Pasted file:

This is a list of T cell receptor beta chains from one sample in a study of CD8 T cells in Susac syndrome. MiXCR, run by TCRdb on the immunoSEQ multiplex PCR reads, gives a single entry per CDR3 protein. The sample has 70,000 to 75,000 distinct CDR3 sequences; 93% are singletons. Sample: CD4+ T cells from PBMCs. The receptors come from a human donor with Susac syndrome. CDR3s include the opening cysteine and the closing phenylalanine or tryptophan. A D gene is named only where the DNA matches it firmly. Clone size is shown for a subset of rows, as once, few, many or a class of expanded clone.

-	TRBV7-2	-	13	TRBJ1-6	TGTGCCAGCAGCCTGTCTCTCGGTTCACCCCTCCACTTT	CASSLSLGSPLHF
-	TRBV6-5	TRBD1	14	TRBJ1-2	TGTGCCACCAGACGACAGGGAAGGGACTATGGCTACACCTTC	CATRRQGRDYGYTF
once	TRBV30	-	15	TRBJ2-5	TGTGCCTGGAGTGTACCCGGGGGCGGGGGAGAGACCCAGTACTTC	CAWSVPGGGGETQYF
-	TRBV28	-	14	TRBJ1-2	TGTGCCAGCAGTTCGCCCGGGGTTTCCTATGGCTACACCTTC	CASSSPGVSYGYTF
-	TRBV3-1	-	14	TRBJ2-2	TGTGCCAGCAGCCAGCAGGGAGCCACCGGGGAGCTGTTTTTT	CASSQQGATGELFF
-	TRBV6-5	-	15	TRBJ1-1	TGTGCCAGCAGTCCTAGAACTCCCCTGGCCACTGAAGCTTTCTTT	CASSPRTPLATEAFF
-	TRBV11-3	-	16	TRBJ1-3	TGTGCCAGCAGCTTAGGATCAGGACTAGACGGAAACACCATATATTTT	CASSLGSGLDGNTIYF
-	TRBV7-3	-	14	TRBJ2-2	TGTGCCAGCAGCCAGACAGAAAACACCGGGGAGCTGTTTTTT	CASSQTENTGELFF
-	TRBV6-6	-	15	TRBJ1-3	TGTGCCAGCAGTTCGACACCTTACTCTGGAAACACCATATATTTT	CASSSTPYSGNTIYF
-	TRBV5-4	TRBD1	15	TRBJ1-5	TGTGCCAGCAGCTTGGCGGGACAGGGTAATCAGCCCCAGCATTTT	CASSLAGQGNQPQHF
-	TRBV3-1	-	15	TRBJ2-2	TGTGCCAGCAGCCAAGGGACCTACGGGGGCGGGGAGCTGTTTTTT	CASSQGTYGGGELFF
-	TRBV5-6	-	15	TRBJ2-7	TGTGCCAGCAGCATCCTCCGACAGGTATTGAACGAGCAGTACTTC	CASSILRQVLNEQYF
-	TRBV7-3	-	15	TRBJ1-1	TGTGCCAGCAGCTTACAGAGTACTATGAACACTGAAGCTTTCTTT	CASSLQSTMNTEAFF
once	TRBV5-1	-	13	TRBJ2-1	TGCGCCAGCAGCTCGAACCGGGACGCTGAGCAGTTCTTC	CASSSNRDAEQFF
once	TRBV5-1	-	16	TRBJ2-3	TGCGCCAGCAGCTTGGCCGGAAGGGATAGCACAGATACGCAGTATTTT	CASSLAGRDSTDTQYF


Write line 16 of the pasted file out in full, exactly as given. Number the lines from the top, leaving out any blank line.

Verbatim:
once	TRBV5-1	-	16	TRBJ2-3	TGCGCCAGCAGCTTGGCCGGAAGGGATAGCACAGATACGCAGTATTTT	CASSLAGRDSTDTQYF